“My grandfather’s sacrifice inspires me every day. When I wear my poppy, I wear it with great pride.”
This summer Gurkha Warrant Officer Khadak Chhetri collected his late grandfather’s MBE seventy years after he was awarded it. He tells us who he’ll be thinking of this Remembrance Sunday.
I’m Warrant Officer Class II Khadak Chhetri and I’m a member of Gurkha Staff and Personnel Support within the Brigade of Gurkhas, currently serving at the Defence Academy. I am proud to be a third generation Gurkha.
The Brigade of Gurkhas has served for over 200 years in the British Army and is over 3,000 soldiers strong. It is one of the most decorated British Army Regiments and 26 of its soldiers and officers have been awarded the Victoria Cross.
Since my childhood I have always been an adventurous person, and so it made sense to join the Army. Both my grandfather and father served in the British Army with distinction and their exemplary service inspired me to join back in 1992. My Grandfather, Subedar Major Kalu Chhetri OBI MC MBE, fought with the 2nd King Edward’s Own Gurkha Rifles. I never met him, but through second-hand memories I was aware he had served with honour and had been awarded the Military Cross at the Battle of Slim River in British Malaya (now Malaysia) in 1942.
In 2002, I went to the Army Medal Office to collect the Queens’ Golden Jubilee medal on behalf of the 2nd Battalion Royal Gurkha Rifles. Whilst there I asked the office for service details of my grandfather, in particular about his time as a prisoner of war of the Japanese in the Far East.
Later that day, to my surprise, I was handed copies of his citations for both a Military Cross and an MBE. Confused by this, I checked with the Gurkha Museum and was told that there was no record of him receiving the honour.
I was of course disappointed, but remained curious so I decided that my research should continue. Then, in November 2015 I finally found the London Gazette entry for his MBE published on 25 Sep 1947. At last I learned from Buckingham Palace that his unissued MBE medal was still there, waiting to be collected after all these years.
After the bombing of Nagasaki and the surrender of Japan in 1945, my grandfather and those he was imprisoned with were moved from Singapore to India. The Warrant of Appointment sent by the Palace Office somehow never reach him or his unit and so no-one knew about his award.
In May this year I attended the Investitures Ceremony at Buckingham Palace to receive my grandfather’s medal from Prince William. After many years of research it was fantastic to see his outstanding bravery and resilience formally recognised. Of course, I wish he could have collected the honour himself after what he and his men had gone through for three and a half miserable years in Japanese captivity.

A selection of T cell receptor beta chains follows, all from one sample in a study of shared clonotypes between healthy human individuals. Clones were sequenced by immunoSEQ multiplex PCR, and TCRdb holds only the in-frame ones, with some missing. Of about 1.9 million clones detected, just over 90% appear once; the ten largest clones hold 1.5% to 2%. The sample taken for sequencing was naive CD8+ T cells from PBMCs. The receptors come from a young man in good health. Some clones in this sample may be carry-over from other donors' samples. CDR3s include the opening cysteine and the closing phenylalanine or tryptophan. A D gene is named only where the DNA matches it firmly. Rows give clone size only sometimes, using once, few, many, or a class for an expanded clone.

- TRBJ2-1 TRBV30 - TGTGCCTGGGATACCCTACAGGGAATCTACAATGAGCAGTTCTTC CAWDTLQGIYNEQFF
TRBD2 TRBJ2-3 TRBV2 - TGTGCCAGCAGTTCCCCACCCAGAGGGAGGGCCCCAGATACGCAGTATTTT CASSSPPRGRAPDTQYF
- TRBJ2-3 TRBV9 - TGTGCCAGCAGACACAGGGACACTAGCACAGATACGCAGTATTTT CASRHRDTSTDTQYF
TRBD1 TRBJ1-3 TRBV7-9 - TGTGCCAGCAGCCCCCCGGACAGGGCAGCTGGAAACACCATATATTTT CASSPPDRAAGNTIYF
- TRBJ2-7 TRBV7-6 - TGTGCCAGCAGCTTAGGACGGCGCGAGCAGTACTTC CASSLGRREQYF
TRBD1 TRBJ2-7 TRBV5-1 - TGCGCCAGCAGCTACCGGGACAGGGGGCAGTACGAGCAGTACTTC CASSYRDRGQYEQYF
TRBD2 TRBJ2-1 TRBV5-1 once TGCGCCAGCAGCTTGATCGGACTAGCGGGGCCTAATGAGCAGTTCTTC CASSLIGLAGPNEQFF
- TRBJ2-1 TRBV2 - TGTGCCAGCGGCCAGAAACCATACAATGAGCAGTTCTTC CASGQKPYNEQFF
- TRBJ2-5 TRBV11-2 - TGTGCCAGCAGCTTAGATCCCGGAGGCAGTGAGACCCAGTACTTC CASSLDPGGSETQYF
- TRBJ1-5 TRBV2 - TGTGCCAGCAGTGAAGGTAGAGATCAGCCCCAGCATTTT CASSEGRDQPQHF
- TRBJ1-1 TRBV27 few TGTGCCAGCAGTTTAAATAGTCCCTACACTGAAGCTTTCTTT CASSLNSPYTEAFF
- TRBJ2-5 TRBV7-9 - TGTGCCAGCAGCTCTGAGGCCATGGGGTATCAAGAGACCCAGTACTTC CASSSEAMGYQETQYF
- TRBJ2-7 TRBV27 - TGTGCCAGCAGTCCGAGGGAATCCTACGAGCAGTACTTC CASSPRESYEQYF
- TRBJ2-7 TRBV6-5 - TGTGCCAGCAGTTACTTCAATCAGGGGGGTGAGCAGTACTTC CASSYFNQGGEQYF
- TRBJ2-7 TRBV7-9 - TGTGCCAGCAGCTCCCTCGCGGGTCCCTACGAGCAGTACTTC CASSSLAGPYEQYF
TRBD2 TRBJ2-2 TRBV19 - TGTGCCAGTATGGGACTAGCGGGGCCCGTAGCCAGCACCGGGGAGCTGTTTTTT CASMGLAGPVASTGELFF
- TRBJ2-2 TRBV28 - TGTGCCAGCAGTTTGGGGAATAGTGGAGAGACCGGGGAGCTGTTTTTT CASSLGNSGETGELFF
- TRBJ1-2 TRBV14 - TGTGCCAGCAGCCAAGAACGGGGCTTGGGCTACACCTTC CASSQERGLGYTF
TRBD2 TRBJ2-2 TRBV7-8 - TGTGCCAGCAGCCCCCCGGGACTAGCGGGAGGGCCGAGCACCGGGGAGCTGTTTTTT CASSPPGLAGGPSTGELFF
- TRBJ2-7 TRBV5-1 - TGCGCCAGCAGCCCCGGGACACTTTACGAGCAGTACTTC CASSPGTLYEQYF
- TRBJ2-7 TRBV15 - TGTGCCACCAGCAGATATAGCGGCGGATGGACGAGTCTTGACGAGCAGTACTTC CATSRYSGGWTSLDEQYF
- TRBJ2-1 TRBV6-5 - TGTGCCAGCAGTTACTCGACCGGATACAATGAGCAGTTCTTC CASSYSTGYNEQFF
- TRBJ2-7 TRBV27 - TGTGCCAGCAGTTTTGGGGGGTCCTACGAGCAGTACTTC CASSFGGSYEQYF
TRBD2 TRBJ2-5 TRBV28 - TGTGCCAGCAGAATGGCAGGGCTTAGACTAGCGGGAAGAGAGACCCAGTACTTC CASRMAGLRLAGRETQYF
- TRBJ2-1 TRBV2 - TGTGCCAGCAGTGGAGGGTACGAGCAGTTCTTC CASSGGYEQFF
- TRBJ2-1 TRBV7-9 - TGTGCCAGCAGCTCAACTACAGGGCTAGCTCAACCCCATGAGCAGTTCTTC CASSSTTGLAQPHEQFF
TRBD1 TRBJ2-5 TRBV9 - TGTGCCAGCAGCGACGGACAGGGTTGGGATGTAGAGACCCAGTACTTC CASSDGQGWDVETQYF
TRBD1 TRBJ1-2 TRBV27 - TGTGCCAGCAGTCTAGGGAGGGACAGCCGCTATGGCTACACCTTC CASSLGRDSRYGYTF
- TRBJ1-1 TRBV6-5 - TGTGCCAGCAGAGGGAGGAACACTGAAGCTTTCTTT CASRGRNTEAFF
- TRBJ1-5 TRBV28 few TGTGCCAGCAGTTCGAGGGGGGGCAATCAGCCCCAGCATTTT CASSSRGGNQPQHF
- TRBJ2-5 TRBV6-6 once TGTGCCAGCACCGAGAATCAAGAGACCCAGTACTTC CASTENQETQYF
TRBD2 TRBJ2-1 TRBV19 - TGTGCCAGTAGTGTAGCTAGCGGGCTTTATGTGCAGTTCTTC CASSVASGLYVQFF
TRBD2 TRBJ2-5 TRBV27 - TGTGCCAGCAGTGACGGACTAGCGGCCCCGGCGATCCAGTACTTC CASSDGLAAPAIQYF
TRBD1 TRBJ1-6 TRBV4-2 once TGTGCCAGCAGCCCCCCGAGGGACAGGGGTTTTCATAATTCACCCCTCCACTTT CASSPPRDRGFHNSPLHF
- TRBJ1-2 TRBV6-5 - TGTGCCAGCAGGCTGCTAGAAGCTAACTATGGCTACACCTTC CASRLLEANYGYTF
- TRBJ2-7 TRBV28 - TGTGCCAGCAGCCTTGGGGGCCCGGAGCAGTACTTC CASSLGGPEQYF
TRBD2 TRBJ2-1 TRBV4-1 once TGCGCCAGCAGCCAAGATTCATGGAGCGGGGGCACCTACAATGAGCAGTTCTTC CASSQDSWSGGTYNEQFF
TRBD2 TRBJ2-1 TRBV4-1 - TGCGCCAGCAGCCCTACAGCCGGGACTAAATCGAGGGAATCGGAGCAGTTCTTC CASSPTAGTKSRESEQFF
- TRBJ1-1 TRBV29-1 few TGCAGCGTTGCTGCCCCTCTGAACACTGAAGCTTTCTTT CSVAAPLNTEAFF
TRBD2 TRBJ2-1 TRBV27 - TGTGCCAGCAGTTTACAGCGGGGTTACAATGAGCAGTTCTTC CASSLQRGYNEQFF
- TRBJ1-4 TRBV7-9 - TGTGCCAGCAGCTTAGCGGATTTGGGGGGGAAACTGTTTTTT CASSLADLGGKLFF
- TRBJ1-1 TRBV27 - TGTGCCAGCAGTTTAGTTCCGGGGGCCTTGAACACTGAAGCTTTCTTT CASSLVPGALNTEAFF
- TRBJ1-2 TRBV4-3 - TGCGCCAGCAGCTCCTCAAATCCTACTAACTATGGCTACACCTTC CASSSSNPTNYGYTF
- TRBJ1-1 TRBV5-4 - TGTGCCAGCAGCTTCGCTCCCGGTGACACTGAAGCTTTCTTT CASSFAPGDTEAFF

But as I was able to receive his medal on his behalf, 70 years later, my heart swelled with pride.
This Remembrance Sunday I’ll be thinking of him as well as my late father, Captain Bishnu Bahadur Chhetri, 1st Battalion 2nd Gurkha Rifles, and my uncle for their service in British Army fighting for the freedom of others. My grandfather was in fact a veteran of both world wars. Remembrance has always been a special time for our family. The legacy of their sacrifices inspires me every day and will live on forever in my heart. When I wear my poppy, I wear it with great pride.
This Remembrance Sunday I will also be thinking of Lieutenant Colonel Peter Kemmis-Betty MC. I met him soon after collecting my grandfather’s MBE.
He was captured by the Japanese alongside my grandfather and was the only surviving British Army officer who knew him well. I was not fortunate enough to meet my grandfather and so it was an honour to speak to Lt. Col. Peter in person and gave me some form of consolation.
He passed away on August 25 2016, aged 100.
I recently had the privilege to visit the Gurkha Residential Home in Pokhara, Nepal. There I met Rifleman Gurung and while talking about his service in the Far East, we discovered by coincidence that he knew my Grandfather well. I will also be thinking of his sacrifice this Sunday.
Finally, I will also be thinking of Colour Sergeant Krishna Dura, ‘Chameli’. We joined the Army together in 1992 and served alongside each other for many years. He lost his life in Afghanistan on 15 Nov 2008.
Remembrance is not just about pausing for silence to remember those who paid the ultimate sacrifice; I believe it’s also a time to educate future generations. It is important that we remember that the freedom that we currently enjoy came with a heavy price.
For me, Remembrance is more important now than ever, and will continue to be so for many years to come.